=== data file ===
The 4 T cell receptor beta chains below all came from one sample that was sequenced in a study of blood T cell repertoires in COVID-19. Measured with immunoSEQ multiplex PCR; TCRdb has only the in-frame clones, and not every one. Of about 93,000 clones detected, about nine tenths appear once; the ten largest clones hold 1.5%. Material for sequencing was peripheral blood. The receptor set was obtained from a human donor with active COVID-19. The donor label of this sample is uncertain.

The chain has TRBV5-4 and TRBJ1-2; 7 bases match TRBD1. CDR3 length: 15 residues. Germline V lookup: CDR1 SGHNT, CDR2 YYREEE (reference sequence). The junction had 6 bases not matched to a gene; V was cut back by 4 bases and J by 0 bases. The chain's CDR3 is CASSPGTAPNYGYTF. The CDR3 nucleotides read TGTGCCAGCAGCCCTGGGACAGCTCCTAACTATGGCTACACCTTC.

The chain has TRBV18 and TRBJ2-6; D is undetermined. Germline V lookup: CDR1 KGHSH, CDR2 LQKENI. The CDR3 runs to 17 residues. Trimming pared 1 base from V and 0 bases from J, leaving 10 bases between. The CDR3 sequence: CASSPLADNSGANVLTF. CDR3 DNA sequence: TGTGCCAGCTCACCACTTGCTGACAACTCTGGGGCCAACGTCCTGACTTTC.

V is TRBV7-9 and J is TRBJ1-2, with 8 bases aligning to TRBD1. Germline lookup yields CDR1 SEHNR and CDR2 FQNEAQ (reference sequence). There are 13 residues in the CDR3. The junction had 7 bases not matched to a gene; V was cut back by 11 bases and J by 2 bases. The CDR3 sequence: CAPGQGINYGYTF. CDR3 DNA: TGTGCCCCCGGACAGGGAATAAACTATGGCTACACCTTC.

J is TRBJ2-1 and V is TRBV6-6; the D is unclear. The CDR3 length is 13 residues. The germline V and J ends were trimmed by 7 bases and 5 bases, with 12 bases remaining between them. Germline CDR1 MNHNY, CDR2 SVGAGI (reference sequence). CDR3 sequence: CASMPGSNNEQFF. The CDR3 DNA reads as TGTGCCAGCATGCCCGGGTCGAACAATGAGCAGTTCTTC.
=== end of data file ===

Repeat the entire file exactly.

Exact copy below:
The 4 T cell receptor beta chains below all came from one sample that was sequenced in a study of blood T cell repertoires in COVID-19. Measured with immunoSEQ multiplex PCR; TCRdb has only the in-frame clones, and not every one. Of about 93,000 clones detected, about nine tenths appear once; the ten largest clones hold 1.5%. Material for sequencing was peripheral blood. The receptor set was obtained from a human donor with active COVID-19. The donor label of this sample is uncertain.

The chain has TRBV5-4 and TRBJ1-2; 7 bases match TRBD1. CDR3 length: 15 residues. Germline V lookup: CDR1 SGHNT, CDR2 YYREEE (reference sequence). The junction had 6 bases not matched to a gene; V was cut back by 4 bases and J by 0 bases. The chain's CDR3 is CASSPGTAPNYGYTF. The CDR3 nucleotides read TGTGCCAGCAGCCCTGGGACAGCTCCTAACTATGGCTACACCTTC.

The chain has TRBV18 and TRBJ2-6; D is undetermined. Germline V lookup: CDR1 KGHSH, CDR2 LQKENI. The CDR3 runs to 17 residues. Trimming pared 1 base from V and 0 bases from J, leaving 10 bases between. The CDR3 sequence: CASSPLADNSGANVLTF. CDR3 DNA sequence: TGTGCCAGCTCACCACTTGCTGACAACTCTGGGGCCAACGTCCTGACTTTC.

V is TRBV7-9 and J is TRBJ1-2, with 8 bases aligning to TRBD1. Germline lookup yields CDR1 SEHNR and CDR2 FQNEAQ (reference sequence). There are 13 residues in the CDR3. The junction had 7 bases not matched to a gene; V was cut back by 11 bases and J by 2 bases. The CDR3 sequence: CAPGQGINYGYTF. CDR3 DNA: TGTGCCCCCGGACAGGGAATAAACTATGGCTACACCTTC.

J is TRBJ2-1 and V is TRBV6-6; the D is unclear. The CDR3 length is 13 residues. The germline V and J ends were trimmed by 7 bases and 5 bases, with 12 bases remaining between them. Germline CDR1 MNHNY, CDR2 SVGAGI (reference sequence). CDR3 sequence: CASMPGSNNEQFF. The CDR3 DNA reads as TGTGCCAGCATGCCCGGGTCGAACAATGAGCAGTTCTTC.